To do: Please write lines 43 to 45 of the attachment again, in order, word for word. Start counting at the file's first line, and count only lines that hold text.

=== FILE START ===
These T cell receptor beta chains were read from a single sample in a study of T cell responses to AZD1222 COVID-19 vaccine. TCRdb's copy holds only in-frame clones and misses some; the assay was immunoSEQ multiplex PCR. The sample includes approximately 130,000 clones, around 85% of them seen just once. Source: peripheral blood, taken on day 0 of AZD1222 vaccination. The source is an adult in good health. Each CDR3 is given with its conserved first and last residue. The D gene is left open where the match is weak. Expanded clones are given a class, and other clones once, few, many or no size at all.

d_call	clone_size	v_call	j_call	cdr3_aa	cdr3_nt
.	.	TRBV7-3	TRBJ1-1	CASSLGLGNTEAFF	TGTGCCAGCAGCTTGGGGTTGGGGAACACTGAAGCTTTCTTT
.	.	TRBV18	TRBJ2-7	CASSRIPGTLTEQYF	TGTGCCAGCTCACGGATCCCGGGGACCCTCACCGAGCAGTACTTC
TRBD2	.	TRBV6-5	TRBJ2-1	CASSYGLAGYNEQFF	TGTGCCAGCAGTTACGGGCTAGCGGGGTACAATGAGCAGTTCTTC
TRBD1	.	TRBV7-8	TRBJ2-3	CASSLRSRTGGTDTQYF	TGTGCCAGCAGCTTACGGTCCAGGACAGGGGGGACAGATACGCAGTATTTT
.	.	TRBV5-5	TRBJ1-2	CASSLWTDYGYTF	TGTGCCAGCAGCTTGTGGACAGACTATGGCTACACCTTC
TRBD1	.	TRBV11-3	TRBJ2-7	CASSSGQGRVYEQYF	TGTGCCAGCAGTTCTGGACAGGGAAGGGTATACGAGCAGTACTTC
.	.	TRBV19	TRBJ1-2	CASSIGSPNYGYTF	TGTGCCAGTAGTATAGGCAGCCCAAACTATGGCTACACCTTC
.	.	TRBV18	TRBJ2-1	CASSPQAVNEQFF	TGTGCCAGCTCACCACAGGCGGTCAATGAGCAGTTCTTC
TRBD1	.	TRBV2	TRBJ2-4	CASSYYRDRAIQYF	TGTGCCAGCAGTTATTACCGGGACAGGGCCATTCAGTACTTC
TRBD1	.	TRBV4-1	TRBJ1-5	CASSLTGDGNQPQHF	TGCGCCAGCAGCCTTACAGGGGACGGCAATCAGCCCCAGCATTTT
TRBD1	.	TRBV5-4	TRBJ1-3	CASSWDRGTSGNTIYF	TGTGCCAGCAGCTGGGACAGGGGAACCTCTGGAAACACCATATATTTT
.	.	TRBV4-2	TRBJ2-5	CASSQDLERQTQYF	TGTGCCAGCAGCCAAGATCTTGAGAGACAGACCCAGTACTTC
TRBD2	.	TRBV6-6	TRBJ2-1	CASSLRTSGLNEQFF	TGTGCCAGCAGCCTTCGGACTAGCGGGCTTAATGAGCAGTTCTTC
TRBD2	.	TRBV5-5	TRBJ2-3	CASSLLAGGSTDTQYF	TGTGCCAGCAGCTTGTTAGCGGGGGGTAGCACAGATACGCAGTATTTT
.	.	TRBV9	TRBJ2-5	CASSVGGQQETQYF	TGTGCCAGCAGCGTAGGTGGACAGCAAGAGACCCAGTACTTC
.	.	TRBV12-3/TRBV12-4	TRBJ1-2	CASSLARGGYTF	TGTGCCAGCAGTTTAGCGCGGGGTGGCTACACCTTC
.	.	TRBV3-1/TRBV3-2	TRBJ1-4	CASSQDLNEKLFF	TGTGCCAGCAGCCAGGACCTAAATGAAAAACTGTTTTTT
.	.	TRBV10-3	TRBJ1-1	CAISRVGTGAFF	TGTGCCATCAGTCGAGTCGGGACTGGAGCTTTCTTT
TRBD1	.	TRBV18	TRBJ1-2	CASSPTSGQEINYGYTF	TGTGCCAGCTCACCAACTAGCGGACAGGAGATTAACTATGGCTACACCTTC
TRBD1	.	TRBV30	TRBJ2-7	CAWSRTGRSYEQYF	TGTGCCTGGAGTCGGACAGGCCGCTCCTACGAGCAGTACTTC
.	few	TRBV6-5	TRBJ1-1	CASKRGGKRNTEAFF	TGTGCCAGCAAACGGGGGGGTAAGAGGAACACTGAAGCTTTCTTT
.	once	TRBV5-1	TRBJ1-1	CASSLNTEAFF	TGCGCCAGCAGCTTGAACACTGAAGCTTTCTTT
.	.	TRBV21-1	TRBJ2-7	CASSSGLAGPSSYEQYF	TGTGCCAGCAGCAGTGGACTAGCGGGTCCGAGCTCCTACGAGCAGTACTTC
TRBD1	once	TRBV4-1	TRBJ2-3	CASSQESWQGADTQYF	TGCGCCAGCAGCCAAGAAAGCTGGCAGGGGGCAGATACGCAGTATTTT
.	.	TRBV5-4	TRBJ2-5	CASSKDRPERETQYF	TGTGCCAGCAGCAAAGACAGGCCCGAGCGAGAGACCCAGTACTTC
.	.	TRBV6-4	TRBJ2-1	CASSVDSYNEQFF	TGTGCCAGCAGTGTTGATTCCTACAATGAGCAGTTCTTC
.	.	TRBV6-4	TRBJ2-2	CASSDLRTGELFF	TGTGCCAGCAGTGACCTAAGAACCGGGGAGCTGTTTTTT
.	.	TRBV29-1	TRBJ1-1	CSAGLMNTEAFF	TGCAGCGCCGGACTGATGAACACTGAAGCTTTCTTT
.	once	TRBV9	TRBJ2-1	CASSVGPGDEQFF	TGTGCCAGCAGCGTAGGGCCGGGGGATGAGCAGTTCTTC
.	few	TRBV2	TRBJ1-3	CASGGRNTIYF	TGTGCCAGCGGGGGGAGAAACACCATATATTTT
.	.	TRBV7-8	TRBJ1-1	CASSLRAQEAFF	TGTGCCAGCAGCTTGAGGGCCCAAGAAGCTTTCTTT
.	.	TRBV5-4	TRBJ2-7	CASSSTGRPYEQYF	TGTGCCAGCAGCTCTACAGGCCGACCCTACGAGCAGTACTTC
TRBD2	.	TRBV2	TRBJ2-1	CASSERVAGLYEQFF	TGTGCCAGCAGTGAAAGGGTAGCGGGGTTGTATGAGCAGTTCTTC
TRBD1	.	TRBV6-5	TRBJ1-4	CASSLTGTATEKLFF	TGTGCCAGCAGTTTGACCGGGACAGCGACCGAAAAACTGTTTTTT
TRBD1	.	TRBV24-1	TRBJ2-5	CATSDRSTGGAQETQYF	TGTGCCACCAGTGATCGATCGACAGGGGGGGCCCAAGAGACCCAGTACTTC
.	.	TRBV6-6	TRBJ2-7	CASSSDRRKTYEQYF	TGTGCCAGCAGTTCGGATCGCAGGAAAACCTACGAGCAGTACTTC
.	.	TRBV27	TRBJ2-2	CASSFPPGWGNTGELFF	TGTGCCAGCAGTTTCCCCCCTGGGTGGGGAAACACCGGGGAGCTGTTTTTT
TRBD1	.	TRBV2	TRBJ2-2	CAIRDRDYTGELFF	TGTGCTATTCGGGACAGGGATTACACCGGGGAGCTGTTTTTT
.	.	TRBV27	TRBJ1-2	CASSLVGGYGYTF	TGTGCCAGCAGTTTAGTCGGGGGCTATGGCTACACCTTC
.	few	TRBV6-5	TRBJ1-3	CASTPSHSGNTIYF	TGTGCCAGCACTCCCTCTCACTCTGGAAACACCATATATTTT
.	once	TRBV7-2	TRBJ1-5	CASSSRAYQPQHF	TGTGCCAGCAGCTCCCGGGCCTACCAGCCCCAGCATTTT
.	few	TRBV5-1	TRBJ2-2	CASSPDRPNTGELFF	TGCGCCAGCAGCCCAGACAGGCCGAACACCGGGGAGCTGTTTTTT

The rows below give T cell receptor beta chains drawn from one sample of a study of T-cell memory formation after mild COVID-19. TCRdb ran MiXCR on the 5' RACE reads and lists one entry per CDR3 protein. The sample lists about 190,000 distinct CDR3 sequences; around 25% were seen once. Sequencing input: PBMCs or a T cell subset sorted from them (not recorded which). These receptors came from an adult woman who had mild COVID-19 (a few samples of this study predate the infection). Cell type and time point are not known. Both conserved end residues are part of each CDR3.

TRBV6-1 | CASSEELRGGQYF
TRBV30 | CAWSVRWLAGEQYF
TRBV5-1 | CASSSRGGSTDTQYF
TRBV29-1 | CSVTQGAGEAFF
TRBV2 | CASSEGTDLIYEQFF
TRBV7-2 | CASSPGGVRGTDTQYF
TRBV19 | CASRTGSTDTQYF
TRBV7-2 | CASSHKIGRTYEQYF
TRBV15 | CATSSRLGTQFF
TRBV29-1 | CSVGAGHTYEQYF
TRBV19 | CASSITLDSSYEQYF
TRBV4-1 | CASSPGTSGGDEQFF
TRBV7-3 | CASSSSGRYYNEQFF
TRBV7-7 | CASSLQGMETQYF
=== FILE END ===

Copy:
.	once	TRBV7-2	TRBJ1-5	CASSSRAYQPQHF	TGTGCCAGCAGCTCCCGGGCCTACCAGCCCCAGCATTTT
.	few	TRBV5-1	TRBJ2-2	CASSPDRPNTGELFF	TGCGCCAGCAGCCCAGACAGGCCGAACACCGGGGAGCTGTTTTTT

The rows below give T cell receptor beta chains drawn from one sample of a study of T-cell memory formation after mild COVID-19. TCRdb ran MiXCR on the 5' RACE reads and lists one entry per CDR3 protein. The sample lists about 190,000 distinct CDR3 sequences; around 25% were seen once. Sequencing input: PBMCs or a T cell subset sorted from them (not recorded which). These receptors came from an adult woman who had mild COVID-19 (a few samples of this study predate the infection). Cell type and time point are not known. Both conserved end residues are part of each CDR3.